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Sailors from Naval Air Facility Misawa work on a sculpture for the 69th annual Sapporo Snow Festival in Hokkaido, Japan, Jan. 31, 2018.

Sailors from Naval Air Facility Misawa work on a sculpture for the 69th annual Sapporo Snow Festival in Hokkaido, Japan, Jan. 31, 2018. (Samuel Bacon/U.S. Navy)

Sailors from Naval Air Facility Misawa work on a sculpture for the 69th annual Sapporo Snow Festival in Hokkaido, Japan, Jan. 31, 2018.

Sailors from Naval Air Facility Misawa work on a sculpture for the 69th annual Sapporo Snow Festival in Hokkaido, Japan, Jan. 31, 2018. (Samuel Bacon/U.S. Navy)

Kyle Antrobus works Naval Air Facility Misawa's sculpture for the 69th annual Sapporo Snow Festival in Hokkaido, Japan, Jan. 30, 2018.

Kyle Antrobus works Naval Air Facility Misawa's sculpture for the 69th annual Sapporo Snow Festival in Hokkaido, Japan, Jan. 30, 2018. (Samuel Bacon/U.S. Navy)

Petty Officer 3rd Class Christopher Hamilos and Petty Officer 2nd Class Leah Alstad detail Naval Air Facility Misawa's sculpture for the 69th annual Sapporo Snow Festival in Hokkaido, Japan, Jan. 31, 2018.

Petty Officer 3rd Class Christopher Hamilos and Petty Officer 2nd Class Leah Alstad detail Naval Air Facility Misawa's sculpture for the 69th annual Sapporo Snow Festival in Hokkaido, Japan, Jan. 31, 2018. (Samuel Bacon/U.S. Navy)

Chief Alberto Martinez of the guided-missile destroyer USS Mustin poses with Naval Air Facility Misawa's contribution to the 69th annual Sapporo Snow Festival, Feb. 3, 2018.

Chief Alberto Martinez of the guided-missile destroyer USS Mustin poses with Naval Air Facility Misawa's contribution to the 69th annual Sapporo Snow Festival, Feb. 3, 2018. (Samuel Bacon/U.S. Navy)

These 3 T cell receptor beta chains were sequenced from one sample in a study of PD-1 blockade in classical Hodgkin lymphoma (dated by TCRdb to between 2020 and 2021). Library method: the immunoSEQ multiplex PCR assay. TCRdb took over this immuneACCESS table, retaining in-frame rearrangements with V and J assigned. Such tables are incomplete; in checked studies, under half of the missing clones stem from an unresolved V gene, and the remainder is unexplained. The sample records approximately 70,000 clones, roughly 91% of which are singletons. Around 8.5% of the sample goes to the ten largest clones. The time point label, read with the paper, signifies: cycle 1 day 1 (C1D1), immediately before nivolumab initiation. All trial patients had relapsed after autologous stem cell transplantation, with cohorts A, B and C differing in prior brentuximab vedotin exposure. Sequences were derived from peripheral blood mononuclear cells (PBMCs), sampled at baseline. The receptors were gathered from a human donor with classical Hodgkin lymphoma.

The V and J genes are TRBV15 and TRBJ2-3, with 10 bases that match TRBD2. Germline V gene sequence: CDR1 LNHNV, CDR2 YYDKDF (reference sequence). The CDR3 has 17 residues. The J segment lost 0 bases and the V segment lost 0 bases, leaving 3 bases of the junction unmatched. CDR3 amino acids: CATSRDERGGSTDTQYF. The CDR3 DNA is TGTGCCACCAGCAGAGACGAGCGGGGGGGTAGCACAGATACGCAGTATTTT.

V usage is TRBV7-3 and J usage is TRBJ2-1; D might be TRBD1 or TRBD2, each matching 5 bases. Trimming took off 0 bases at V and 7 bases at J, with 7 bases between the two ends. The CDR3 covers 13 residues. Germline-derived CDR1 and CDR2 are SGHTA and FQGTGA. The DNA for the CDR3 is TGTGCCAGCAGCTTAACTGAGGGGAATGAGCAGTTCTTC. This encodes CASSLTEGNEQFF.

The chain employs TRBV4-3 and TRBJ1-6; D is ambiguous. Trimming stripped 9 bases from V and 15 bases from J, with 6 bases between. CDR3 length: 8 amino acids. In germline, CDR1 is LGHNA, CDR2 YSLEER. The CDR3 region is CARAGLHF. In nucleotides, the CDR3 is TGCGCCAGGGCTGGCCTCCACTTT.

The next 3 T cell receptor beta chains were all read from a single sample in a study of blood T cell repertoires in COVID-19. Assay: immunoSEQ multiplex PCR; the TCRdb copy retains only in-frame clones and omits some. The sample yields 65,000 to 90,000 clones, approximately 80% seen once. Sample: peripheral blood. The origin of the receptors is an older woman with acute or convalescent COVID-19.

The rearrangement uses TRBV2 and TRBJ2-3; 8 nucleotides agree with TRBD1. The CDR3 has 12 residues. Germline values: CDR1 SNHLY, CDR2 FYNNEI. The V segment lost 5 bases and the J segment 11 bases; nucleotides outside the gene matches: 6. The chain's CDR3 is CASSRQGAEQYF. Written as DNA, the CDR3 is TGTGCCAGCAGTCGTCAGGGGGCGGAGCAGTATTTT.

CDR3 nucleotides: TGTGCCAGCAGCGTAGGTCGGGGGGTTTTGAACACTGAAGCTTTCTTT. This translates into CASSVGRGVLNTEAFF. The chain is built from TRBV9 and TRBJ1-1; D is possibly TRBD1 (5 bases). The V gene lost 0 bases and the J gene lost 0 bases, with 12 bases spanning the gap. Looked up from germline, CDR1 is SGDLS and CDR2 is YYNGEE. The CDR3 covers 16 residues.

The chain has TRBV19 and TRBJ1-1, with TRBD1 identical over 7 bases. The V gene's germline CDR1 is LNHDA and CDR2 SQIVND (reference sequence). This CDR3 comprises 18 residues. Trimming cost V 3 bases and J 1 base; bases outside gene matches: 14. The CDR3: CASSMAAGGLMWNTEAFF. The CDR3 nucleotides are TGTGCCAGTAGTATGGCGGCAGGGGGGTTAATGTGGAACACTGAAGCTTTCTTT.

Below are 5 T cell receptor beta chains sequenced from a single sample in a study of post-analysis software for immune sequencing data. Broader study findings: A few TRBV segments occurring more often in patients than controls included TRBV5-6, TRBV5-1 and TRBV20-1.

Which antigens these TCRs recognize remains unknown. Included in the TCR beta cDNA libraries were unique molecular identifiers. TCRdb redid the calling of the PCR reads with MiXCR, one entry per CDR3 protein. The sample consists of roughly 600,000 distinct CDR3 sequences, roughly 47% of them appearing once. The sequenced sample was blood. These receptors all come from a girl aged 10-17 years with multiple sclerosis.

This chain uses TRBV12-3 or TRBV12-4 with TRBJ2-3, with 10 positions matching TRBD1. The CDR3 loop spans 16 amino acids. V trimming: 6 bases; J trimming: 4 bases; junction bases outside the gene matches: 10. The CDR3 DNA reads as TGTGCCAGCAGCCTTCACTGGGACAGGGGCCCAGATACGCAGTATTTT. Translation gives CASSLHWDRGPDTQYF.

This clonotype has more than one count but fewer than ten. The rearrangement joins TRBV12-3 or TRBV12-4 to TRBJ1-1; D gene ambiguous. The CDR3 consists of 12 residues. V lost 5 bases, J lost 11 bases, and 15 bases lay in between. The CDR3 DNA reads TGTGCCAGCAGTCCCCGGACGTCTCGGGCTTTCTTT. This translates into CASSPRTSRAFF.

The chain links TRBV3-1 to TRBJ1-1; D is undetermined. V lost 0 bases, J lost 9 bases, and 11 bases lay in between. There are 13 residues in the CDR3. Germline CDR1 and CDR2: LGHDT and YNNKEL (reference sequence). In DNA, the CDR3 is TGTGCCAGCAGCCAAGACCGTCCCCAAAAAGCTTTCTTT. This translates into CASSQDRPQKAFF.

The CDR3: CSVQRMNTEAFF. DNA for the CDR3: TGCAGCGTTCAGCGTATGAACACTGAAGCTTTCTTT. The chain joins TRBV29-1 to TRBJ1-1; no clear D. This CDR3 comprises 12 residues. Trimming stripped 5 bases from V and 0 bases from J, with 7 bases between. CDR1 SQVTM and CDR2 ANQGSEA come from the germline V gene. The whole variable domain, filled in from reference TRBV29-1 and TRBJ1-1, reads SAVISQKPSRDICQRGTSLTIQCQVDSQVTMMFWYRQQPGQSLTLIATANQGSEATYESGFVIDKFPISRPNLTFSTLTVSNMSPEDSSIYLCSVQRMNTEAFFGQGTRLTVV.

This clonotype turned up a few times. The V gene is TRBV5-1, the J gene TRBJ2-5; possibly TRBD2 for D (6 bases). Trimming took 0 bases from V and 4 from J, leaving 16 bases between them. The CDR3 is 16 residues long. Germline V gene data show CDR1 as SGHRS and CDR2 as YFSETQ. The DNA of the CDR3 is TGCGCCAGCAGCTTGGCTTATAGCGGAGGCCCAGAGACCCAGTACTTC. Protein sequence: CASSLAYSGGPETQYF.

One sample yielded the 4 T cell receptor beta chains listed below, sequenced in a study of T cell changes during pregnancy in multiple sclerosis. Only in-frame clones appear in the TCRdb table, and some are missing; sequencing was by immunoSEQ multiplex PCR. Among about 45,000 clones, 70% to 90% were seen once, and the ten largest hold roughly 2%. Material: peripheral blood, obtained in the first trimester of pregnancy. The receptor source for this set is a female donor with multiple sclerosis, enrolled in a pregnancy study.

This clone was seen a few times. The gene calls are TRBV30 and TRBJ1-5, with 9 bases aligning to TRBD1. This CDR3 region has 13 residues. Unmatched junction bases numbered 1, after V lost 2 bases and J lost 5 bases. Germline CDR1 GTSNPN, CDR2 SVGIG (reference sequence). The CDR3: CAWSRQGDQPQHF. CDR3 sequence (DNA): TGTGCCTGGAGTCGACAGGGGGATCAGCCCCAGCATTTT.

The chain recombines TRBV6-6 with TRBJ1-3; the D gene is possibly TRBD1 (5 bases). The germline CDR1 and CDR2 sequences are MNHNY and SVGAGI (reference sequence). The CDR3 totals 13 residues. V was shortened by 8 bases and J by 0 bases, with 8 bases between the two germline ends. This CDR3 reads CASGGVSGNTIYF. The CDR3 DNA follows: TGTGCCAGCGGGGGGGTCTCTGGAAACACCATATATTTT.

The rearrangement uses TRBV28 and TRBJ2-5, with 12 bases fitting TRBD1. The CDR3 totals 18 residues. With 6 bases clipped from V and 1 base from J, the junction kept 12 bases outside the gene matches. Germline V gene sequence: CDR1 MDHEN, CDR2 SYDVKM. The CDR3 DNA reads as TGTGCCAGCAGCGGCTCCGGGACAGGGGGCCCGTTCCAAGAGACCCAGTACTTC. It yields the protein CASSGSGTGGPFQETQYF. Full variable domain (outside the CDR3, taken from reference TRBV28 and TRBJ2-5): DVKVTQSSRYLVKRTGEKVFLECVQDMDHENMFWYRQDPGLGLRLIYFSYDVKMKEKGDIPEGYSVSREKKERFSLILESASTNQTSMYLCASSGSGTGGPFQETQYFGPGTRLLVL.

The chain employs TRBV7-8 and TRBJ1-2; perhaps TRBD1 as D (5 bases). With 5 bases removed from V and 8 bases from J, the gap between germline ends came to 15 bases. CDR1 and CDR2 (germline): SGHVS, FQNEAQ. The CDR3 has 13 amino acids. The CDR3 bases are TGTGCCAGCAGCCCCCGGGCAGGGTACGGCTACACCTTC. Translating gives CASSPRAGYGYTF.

Servicemembers sculpted a replica of the Navy’s iconic “Lone Sailor” statue out of snow for this year’s Sapporo Snow Festival in Hokkaido, Japan.

An 11-person team from Naval Air Facility Misawa began the sculpture on Jan. 29 by chipping away at a massive block of compacted snow at Odori Park in the heart of Sapporo. Snow-sculpture teams from around the world take part in the popular annual festival, which began Monday and runs through Feb. 12.

“We chose this statue because it represents something that every sailor goes through at some point in their career,” Chief Petty Officer Frank Ring said in a Navy statement. “At some point when a sailor is far from home, or they rotate to a new command, they have a moment where they must rise to meet the challenges of being a United States sailor.”

An unseasonably warm second day of construction caused the Navy’s sculpture to collapse. The sailors responded by arriving to work hours before other teams and sculpting well into the evenings to meet the Feb. 4 deadline.

This is the 35th year that Misawa sailors have participated in the festival. Past sculptures have included an aircraft carrier, a surface warfare pin, the fighting bee of the Seabees and a Navy diver.

cook.leon@stripes.com Twitter: @LeonCook12


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